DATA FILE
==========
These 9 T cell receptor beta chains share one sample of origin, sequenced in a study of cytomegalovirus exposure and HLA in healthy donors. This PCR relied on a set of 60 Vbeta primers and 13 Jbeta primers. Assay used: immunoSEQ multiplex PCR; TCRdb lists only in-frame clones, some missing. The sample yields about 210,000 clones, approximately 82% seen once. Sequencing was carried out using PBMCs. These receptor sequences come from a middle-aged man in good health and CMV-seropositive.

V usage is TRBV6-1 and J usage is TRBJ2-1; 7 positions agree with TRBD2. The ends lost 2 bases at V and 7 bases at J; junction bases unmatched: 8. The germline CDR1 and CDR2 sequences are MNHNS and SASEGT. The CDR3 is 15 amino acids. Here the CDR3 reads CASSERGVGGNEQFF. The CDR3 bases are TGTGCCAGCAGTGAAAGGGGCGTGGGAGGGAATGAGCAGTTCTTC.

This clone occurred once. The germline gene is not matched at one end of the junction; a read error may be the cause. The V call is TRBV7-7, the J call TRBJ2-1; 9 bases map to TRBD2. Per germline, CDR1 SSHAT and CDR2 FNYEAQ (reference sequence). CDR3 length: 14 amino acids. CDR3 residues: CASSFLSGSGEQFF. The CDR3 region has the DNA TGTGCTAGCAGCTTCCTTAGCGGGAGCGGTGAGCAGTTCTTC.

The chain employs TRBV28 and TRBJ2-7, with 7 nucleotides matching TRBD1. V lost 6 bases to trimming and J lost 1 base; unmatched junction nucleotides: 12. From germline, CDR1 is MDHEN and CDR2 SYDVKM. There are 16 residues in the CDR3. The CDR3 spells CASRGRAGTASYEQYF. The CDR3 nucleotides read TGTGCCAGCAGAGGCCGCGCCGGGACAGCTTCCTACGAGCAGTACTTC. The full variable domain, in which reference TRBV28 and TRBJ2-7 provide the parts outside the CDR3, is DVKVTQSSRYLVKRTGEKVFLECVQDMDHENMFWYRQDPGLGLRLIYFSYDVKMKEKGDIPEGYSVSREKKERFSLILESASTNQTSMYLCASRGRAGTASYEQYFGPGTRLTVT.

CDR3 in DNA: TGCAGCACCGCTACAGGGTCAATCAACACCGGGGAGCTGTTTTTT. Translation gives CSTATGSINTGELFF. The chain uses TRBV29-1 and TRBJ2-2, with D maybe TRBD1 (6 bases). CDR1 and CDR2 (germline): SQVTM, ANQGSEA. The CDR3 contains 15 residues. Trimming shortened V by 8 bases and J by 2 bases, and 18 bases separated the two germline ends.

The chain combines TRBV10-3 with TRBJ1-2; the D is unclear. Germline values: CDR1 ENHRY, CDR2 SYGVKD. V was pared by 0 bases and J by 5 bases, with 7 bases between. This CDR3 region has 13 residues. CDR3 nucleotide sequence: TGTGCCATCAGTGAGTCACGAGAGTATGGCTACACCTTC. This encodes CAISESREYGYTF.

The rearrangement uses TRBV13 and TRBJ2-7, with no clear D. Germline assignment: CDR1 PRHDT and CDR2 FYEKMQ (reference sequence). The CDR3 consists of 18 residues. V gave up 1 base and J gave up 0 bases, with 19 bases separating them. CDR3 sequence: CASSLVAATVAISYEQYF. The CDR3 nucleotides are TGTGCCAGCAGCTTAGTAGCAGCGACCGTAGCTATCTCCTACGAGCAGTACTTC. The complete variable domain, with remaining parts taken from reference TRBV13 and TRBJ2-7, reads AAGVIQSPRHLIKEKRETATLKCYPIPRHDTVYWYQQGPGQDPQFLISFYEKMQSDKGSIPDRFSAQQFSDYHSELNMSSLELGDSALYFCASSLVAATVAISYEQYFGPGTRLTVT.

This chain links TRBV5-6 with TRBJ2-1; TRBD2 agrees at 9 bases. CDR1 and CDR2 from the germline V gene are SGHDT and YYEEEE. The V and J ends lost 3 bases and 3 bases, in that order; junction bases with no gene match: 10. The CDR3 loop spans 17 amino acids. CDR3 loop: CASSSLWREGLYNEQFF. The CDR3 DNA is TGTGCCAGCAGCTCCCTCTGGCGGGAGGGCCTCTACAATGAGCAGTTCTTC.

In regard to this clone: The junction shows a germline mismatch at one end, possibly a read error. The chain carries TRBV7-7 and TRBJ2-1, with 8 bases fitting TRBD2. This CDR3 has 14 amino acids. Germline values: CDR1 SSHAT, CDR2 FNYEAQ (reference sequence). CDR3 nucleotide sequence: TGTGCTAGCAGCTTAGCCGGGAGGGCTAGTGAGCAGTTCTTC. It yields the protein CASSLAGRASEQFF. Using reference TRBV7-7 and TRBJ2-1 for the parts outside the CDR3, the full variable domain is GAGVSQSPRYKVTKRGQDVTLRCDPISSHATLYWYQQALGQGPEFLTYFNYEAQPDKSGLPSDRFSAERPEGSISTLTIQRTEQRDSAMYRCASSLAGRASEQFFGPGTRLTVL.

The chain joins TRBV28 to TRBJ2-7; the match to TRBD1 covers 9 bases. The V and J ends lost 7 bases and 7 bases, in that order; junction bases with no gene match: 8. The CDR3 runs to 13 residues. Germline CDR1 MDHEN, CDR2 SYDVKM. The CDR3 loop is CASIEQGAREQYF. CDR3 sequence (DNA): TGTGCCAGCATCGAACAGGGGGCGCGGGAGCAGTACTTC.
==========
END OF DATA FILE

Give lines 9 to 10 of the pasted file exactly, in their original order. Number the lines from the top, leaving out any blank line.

In regard to this clone: The junction shows a germline mismatch at one end, possibly a read error. The chain carries TRBV7-7 and TRBJ2-1, with 8 bases fitting TRBD2. This CDR3 has 14 amino acids. Germline values: CDR1 SSHAT, CDR2 FNYEAQ (reference sequence). CDR3 nucleotide sequence: TGTGCTAGCAGCTTAGCCGGGAGGGCTAGTGAGCAGTTCTTC. It yields the protein CASSLAGRASEQFF. Using reference TRBV7-7 and TRBJ2-1 for the parts outside the CDR3, the full variable domain is GAGVSQSPRYKVTKRGQDVTLRCDPISSHATLYWYQQALGQGPEFLTYFNYEAQPDKSGLPSDRFSAERPEGSISTLTIQRTEQRDSAMYRCASSLAGRASEQFFGPGTRLTVL.

The chain joins TRBV28 to TRBJ2-7; the match to TRBD1 covers 9 bases. The V and J ends lost 7 bases and 7 bases, in that order; junction bases with no gene match: 8. The CDR3 runs to 13 residues. Germline CDR1 MDHEN, CDR2 SYDVKM. The CDR3 loop is CASIEQGAREQYF. CDR3 sequence (DNA): TGTGCCAGCATCGAACAGGGGGCGCGGGAGCAGTACTTC.